Virginia teacher who sued over banishment of banned-books lists resigns
A Virginia high school teacher who sued after his school's principal forced him to remove two banned-books lists from his classroom door has resigned his position, raising questions about the future of his lawsuit.
Spotswood High School English teacher Jeff Newton was offered a contract to continue teaching in the Rockingham County School System but, instead, resigned on June 8 after nearly nine years at the school.
Newton was denied a preliminary injunction in May, which would have allowed him to post the lists while the trial was pending. U.S. District Judge James H. Michael Jr., however, did give Newton permission to continue using the pamphlets in his classroom.
In a June 14 report in the Harrisonburg Daily News-Record, Newton said he resigned because Michael's ruling on the preliminary injunction “boded ill for the case.” He also said that he thought his resignation would “effectively kill the suit.” Newton could not be reached for comment for this article.
School board attorney Douglas Guynn says the case appears to be one “without a vehicle” because Newton is no longer employed by the school district and the four students who joined Newton as plaintiffs have either withdrawn from the school or graduated.
Guynn told the News-Record that he planned to file a motion for the dismissal of the case because Newton and the students lacked standing to pursue the lawsuit.
American Civil Liberties Union attorney Rebecca Glenberg, who is representing Newton in the lawsuit, said questions had been raised about the status of the case but that she could not comment further.
Guynn said the judge set an Aug. 1 deadline for either side to file any motions that could determine the outcome of the case.
Newton was forced to remove the pamphlets from his door after a parent complained about the sexual and mature themes reflected in some of the books on the lists. Newton had been posting the lists, which raise awareness about the censorship of books in public schools and libraries, for the past five years without incident.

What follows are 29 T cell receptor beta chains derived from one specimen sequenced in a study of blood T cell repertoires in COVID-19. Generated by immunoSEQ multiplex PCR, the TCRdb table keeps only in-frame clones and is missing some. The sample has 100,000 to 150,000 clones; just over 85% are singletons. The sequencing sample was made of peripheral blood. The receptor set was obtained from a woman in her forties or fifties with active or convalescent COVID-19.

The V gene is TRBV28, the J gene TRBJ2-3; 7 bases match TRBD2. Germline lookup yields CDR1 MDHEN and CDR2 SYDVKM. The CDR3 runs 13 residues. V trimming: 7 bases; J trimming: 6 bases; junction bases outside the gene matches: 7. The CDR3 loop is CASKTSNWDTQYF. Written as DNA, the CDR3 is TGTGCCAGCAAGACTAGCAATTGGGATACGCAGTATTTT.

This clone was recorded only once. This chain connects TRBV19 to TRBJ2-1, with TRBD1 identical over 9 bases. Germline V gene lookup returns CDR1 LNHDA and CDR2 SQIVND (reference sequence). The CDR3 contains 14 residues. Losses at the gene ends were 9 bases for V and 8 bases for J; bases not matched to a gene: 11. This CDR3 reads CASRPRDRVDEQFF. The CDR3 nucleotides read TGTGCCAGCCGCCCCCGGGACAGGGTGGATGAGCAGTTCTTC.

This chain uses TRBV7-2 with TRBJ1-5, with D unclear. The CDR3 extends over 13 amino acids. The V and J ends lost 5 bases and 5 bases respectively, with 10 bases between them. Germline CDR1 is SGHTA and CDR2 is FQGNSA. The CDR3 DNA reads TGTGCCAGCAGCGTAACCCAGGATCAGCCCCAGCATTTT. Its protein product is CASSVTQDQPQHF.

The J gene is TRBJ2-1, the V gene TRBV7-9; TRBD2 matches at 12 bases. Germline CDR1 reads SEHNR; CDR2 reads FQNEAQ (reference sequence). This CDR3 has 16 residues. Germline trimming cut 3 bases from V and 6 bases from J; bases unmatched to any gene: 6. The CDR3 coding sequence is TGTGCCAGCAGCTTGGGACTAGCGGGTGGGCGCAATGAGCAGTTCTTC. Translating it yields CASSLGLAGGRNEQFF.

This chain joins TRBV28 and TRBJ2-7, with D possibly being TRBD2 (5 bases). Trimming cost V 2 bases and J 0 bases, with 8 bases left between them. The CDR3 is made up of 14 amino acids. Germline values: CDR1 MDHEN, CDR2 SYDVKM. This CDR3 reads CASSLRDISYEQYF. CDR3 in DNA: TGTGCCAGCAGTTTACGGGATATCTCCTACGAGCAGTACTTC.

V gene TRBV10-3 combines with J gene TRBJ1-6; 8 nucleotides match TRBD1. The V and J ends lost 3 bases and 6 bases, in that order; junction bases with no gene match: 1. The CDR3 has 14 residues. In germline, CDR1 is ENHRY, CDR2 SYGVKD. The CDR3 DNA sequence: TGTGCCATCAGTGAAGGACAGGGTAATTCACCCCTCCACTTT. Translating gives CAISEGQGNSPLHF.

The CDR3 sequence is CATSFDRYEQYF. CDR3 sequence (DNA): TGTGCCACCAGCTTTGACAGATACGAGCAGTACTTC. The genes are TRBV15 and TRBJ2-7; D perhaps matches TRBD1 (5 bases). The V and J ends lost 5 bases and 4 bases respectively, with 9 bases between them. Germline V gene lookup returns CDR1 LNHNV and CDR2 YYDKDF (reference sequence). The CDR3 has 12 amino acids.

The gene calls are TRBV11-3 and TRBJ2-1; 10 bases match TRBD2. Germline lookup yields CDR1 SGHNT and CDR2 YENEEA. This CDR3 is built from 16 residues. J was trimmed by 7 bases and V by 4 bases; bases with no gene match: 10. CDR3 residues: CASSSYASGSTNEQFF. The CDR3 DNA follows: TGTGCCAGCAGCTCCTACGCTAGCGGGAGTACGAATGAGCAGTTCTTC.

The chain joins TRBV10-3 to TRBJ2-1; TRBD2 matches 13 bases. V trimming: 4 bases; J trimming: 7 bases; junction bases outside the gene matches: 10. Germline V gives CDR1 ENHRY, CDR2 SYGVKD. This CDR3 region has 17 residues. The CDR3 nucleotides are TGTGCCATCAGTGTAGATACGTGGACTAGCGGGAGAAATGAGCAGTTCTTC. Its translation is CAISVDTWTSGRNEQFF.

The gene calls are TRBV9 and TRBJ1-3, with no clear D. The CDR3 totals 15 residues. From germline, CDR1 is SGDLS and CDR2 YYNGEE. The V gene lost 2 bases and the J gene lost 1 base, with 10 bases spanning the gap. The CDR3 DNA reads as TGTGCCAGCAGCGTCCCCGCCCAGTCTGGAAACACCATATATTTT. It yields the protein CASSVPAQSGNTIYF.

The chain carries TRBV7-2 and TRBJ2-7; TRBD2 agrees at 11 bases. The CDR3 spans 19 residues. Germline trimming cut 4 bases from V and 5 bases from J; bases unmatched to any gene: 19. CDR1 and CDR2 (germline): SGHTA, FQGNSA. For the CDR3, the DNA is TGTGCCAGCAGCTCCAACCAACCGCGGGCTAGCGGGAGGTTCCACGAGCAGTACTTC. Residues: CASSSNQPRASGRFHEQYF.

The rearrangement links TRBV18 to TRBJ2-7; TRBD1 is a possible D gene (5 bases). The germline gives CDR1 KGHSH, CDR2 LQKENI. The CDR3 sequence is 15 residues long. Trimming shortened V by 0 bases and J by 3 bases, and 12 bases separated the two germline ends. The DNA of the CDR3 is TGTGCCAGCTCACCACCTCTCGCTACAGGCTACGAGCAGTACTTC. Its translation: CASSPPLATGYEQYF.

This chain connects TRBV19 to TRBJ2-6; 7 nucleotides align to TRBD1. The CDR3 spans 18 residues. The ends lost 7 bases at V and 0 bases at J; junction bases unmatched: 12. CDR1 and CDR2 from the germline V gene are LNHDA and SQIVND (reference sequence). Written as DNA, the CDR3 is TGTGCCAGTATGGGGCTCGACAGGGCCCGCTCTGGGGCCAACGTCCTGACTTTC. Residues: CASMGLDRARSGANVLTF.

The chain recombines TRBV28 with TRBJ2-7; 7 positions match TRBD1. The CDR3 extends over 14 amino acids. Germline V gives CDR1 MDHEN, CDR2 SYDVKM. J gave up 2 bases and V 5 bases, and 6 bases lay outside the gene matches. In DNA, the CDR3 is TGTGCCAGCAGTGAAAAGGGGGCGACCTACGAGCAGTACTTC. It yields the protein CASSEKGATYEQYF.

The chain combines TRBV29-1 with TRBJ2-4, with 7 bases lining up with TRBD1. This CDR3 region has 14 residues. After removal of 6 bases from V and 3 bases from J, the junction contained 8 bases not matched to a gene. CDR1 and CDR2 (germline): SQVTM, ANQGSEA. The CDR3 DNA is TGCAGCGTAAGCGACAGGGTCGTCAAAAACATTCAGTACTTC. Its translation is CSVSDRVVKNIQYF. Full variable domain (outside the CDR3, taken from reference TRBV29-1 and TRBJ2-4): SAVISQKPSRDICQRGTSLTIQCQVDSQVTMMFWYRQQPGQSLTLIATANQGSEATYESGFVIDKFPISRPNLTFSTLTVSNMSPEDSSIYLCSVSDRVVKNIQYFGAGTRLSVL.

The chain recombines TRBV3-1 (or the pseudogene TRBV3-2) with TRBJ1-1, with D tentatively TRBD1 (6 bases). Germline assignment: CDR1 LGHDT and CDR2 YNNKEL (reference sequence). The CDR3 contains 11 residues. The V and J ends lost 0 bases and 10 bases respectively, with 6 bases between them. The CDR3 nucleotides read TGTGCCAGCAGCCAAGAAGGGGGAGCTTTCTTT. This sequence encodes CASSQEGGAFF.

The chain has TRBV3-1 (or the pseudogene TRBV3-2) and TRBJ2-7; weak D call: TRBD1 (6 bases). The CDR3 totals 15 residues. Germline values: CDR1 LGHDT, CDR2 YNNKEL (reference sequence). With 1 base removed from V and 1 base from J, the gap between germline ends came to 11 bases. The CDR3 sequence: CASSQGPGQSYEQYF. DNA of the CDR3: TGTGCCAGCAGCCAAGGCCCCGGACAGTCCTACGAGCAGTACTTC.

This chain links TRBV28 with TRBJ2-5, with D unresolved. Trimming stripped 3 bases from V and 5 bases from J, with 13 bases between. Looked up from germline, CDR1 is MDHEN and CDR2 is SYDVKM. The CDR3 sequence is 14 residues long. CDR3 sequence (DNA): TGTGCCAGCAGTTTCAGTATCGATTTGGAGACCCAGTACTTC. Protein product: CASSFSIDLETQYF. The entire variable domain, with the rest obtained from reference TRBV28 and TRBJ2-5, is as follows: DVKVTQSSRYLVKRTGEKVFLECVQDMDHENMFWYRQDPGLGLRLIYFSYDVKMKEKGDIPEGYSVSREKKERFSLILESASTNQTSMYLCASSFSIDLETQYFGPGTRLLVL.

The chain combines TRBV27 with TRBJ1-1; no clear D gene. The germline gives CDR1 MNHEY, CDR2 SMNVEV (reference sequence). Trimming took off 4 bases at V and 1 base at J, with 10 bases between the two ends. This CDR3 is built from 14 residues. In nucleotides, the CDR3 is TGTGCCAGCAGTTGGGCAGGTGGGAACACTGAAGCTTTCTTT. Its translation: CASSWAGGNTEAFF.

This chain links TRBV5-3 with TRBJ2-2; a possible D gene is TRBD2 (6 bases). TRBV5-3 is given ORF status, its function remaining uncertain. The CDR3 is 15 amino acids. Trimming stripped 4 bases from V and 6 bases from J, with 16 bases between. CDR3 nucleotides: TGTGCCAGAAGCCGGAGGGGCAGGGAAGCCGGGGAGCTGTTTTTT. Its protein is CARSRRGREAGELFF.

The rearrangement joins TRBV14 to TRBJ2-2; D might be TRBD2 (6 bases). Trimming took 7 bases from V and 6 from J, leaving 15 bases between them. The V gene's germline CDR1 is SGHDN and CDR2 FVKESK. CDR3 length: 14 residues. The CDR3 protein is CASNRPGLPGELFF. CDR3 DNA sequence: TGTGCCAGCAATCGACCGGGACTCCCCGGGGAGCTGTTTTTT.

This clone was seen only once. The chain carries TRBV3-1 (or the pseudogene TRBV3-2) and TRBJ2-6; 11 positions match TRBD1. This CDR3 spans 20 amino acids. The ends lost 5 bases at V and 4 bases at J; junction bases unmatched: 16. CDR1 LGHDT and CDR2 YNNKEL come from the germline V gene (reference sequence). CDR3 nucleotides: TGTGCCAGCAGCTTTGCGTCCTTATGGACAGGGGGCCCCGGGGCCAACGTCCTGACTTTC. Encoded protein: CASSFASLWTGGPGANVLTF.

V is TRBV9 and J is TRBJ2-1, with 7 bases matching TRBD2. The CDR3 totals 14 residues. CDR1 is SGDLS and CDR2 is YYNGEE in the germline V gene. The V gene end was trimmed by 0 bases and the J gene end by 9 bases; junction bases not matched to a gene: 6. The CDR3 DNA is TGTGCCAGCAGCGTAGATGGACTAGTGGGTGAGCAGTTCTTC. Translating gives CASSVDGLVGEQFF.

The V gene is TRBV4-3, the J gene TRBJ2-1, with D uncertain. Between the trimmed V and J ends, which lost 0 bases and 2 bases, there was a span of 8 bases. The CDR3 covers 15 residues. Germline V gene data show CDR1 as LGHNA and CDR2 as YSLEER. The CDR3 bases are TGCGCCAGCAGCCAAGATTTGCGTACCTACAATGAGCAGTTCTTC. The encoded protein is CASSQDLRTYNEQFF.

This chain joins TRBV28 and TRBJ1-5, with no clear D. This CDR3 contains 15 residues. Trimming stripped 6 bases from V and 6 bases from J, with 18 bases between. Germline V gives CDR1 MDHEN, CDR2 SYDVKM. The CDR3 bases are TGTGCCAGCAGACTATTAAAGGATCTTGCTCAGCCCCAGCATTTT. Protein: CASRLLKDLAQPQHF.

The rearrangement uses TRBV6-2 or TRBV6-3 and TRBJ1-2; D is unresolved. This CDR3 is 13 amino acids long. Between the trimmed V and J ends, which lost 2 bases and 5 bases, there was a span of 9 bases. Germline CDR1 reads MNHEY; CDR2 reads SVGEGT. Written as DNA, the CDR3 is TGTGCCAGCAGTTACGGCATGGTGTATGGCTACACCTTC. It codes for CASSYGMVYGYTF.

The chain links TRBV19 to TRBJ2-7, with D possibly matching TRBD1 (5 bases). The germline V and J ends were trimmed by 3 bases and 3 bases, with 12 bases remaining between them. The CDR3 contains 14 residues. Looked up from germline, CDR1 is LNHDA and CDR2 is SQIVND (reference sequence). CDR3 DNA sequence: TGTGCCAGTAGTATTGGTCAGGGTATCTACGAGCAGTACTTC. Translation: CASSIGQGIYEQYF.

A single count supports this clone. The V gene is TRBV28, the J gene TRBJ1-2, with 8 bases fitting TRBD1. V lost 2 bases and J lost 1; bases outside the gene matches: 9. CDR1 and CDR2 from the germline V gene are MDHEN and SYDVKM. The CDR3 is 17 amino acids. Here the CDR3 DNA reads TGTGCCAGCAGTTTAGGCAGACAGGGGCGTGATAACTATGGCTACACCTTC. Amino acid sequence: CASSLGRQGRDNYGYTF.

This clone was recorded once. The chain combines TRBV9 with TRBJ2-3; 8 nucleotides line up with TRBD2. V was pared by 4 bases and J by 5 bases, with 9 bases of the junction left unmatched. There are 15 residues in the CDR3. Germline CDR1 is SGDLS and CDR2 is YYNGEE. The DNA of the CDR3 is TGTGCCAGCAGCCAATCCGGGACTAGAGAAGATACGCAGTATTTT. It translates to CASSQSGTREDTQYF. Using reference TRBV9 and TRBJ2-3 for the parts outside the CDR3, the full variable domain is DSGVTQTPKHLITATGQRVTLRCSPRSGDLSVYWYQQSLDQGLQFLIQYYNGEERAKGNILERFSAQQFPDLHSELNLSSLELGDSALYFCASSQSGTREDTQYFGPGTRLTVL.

The ACLU urged the school board to investigate the matter to determine whether Newton's constitutional rights had been breached. After the school board took no action, the ACLU filed a lawsuit on Newton's behalf last January, claiming that Spotswood Principal James Slye, Superintendent John H. Kidd and the school board violated Newton's First Amendment rights by ordering the removal of the lists.
Five national organizations, which sponsor the annual Banned Book Week and publish the banned-books lists, and four of Newton's students joined the ACLU in the suit.
“What we had thought with this case is that first of all that greater attention be drawn to the issue of censorship in the public schools and that people become aware that this is still a problem and something that goes on all the time and to establish that teachers in public schools do have the right to free speech,” Glenberg said.
Robert O'Neil, director of the Thomas Jefferson Center for the Protection of Free Expression, said he believed Newton's First Amendment rights were violated.
“We felt that constraining a public school teacher's choice of materials, not simply in the classroom, but in this case, material on the classroom door — material which is clearly educational, is related to a subject of which he has been a teacher of many years — that that kind of constraint does in fact abridge a teacher's First Amendment rights,” he said.
“He didn't have any First Amendment rights to be violated,” Guynn said. “Under the 4th Circuit's opinion, this is a Boring curricular matter, which means that it doesn't implicate First Amendment rights.”
He said that, in Boring v. Buncombe County Board of Education, the 4th U.S. Circuit Court of Appeals defined “curriculum as, among other things, anything which may give to a parent or a student the impression that the school endorses it.”
“The school simply sought to assure that it did not give the appearance or suggestion that it was endorsing all of the readings promoted by the fliers posted on the door,” Guynn said.
Glenberg could offer no comment about Newton's plans.